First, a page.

The Prime Minister David Cameron has pledged a new drive by the UK to discover new drugs and treatment that could slow down the onset of dementia or even deliver a cure by 2025.
Speaking at a summit of world health and finance leaders in London, Mr Cameron said immediate action was needed to address a market failure on dementia research and drug development, which had seen global spending on dementia at five times below research on cancer, with only three drugs making it onto the market in the last 15 years.
The commitment comes as the new World Dementia Envoy, Dr Dennis Gillings, warns that if global leaders do not incentivise businesses to invest in research and bring in faster, cheaper clinical trials, they will not meet the ambition to find a cure or disease modifying therapy by 2025.
But much is already happening – with the UK doubling funding for dementia by 2015 and the Medical Research Council using the event to announce the creation of the world’s biggest study group for dementia, involving two million people, alongside a £100 million research pledge from Alzheimer’s Research UK – but that more is needed globally.
In the UK alone there are around 800,000 people living with dementia, worldwide that number is 40 million – and it is set to double every twenty years. So dementia now stands alongside cancer as one of the greatest enemies of humanity. Just as the world came together in the fight against HIV/AIDS, we need to free up regulation so that we can test ground-breaking new drugs, and examine whether the period for market exclusivity could be extended. Without this radical change, we won’t make progress in the fight against dementia.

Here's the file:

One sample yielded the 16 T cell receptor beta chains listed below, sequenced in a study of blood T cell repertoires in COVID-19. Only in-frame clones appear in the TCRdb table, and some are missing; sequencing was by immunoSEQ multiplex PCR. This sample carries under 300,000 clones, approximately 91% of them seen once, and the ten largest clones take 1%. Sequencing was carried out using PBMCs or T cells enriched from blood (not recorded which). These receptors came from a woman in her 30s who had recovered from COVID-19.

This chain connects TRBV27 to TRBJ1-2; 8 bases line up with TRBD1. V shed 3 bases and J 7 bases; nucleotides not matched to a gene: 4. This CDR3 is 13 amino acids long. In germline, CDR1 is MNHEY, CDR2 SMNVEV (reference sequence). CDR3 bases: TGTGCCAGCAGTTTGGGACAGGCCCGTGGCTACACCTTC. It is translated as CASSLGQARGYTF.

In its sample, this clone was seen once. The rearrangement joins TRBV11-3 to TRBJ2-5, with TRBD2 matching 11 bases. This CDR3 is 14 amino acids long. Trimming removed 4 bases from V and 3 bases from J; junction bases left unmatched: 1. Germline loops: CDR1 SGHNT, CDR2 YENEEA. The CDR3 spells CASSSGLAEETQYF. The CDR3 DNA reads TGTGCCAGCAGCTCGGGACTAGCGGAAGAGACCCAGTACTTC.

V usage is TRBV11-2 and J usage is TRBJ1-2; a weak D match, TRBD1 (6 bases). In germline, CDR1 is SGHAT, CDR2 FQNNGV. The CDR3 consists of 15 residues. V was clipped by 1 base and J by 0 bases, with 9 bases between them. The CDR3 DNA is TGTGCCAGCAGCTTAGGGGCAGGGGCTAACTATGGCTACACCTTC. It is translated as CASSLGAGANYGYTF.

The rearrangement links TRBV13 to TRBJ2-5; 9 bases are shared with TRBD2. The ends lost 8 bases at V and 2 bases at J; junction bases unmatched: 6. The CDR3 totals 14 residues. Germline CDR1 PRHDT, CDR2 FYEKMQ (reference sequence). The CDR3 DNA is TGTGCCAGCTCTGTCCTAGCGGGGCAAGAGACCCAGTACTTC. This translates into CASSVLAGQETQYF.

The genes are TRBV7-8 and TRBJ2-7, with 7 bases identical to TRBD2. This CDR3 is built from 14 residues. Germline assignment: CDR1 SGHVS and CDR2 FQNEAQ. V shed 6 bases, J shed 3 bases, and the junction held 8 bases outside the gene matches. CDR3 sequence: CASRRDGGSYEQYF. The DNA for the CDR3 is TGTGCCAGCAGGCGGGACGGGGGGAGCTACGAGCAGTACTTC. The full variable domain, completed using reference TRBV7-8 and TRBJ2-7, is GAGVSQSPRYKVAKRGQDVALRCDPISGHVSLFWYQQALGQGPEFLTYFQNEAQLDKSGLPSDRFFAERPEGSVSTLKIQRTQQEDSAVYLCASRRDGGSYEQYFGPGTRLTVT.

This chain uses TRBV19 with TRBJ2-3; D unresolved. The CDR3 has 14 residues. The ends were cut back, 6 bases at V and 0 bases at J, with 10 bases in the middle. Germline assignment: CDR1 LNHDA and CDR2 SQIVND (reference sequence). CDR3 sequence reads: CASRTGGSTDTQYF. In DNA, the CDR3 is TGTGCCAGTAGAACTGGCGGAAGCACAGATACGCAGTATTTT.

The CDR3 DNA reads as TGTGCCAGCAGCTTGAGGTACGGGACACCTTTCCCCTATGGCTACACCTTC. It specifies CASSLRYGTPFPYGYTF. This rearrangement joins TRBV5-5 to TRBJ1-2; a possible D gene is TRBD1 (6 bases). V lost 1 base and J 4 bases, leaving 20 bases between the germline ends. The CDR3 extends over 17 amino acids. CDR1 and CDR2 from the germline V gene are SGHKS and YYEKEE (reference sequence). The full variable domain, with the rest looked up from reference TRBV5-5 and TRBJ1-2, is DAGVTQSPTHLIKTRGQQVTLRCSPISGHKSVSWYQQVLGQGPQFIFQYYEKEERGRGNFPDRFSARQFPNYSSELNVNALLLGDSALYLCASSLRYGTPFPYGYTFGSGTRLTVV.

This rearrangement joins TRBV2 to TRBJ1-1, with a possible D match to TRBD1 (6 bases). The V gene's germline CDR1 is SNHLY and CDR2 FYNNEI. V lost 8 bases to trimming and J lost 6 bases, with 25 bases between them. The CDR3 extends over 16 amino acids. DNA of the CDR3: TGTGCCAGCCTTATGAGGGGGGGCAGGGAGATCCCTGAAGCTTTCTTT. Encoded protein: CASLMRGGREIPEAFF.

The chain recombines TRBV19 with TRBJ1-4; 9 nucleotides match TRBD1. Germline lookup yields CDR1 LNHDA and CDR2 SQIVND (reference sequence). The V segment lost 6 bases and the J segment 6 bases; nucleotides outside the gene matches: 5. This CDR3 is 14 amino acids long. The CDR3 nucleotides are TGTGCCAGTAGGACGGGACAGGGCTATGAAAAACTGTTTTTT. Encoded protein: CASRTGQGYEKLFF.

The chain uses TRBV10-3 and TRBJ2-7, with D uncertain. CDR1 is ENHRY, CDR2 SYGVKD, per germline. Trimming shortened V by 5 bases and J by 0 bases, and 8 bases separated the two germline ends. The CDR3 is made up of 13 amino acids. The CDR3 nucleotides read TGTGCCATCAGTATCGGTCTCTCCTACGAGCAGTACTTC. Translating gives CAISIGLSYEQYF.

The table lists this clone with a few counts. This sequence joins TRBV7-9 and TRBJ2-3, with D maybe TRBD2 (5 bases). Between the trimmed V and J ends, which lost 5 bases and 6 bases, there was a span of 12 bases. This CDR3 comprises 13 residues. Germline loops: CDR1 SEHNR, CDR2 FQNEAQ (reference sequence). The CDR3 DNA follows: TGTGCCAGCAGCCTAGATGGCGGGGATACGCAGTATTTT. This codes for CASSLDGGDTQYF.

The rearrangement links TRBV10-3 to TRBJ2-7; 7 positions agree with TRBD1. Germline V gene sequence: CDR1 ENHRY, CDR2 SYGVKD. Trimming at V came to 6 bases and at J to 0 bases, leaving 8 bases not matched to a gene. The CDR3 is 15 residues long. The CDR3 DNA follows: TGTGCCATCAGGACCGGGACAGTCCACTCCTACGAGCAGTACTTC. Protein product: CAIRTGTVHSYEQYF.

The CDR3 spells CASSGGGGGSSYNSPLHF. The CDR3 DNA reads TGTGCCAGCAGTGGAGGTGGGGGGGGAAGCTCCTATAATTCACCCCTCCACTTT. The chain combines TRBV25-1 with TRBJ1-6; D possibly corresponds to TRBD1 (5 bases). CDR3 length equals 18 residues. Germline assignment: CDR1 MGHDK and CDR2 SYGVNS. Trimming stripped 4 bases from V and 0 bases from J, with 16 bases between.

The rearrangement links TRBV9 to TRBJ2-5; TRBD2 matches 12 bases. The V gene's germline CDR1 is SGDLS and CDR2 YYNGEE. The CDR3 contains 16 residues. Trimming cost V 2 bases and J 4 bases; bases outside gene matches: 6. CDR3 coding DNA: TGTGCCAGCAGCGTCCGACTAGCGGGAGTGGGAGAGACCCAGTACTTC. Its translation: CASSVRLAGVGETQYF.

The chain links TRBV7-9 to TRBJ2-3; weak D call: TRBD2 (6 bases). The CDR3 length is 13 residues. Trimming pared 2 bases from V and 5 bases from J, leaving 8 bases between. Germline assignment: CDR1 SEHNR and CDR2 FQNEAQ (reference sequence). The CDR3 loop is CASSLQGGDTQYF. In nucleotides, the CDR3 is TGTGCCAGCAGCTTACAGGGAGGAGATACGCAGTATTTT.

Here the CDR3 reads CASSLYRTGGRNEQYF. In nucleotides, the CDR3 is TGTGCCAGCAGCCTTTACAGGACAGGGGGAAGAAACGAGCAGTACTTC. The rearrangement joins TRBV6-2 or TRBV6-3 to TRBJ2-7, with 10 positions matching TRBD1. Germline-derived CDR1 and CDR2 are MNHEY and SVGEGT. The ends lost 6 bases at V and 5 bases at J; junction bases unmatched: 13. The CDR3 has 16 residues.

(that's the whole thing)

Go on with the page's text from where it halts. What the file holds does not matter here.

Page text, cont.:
The Alzheimer’s Research UK campaign will see £100 million investment across initiatives covering diagnosis, prevention and treatment of Alzheimer’s and other dementias. Pledges as part of ‘Defeat Dementia’ include the launch of the Alzheimer’s Research UK Stem Cell Research Centre, a network of Drug Discovery Institutes, worth £30m, housed in academic centres in the UK and beyond to allow promising breakthroughs to be translated towards the clinic and a £20m Global Clinical Development Fund dedicated to supporting phase I and II clinical trials to take potential new treatments into testing in people as soon as possible.
The Medical Research Council has already launched the world’s biggest research cohort for use in dementias research through a new PPP involving 6 biopharma companies, all of whom will be agreeing to commit financially to UKDP in partnership. This Public-Private Partnership ‘the UK Dementias Research Platform’ includes over £16m funding (of which £12m is from the MRC plus company contributions). After a limited exclusion period for consortium partners, all UKDP data will be made available to the global research community.
New research by Professor Martin Knapp at the London School of Economics suggests the annual cost of dementia in the UK is approximately £21 billion. The research also shows that a treatment delaying the onset of dementia by 36 months would save the UK as much as £5 billion a year.
Facts and Figures:
Number of people with dementia in the UK is 800,000 and numbers are expected to double within thirty years.
Current estimates indicate 44.4 million people worldwide are living with dementia but with the world’s populations ageing, the World Health Organisation estimates that this number will nearly double every 20 years, to an estimated 65.7 million in 2030, and 115.4 million in 2050.
The devastating human cost is echoed by its huge economic costs. The total estimated worldwide costs of dementia were US$604 billion in 2010. About 70 per cent of the costs occur in Western Europe and North America.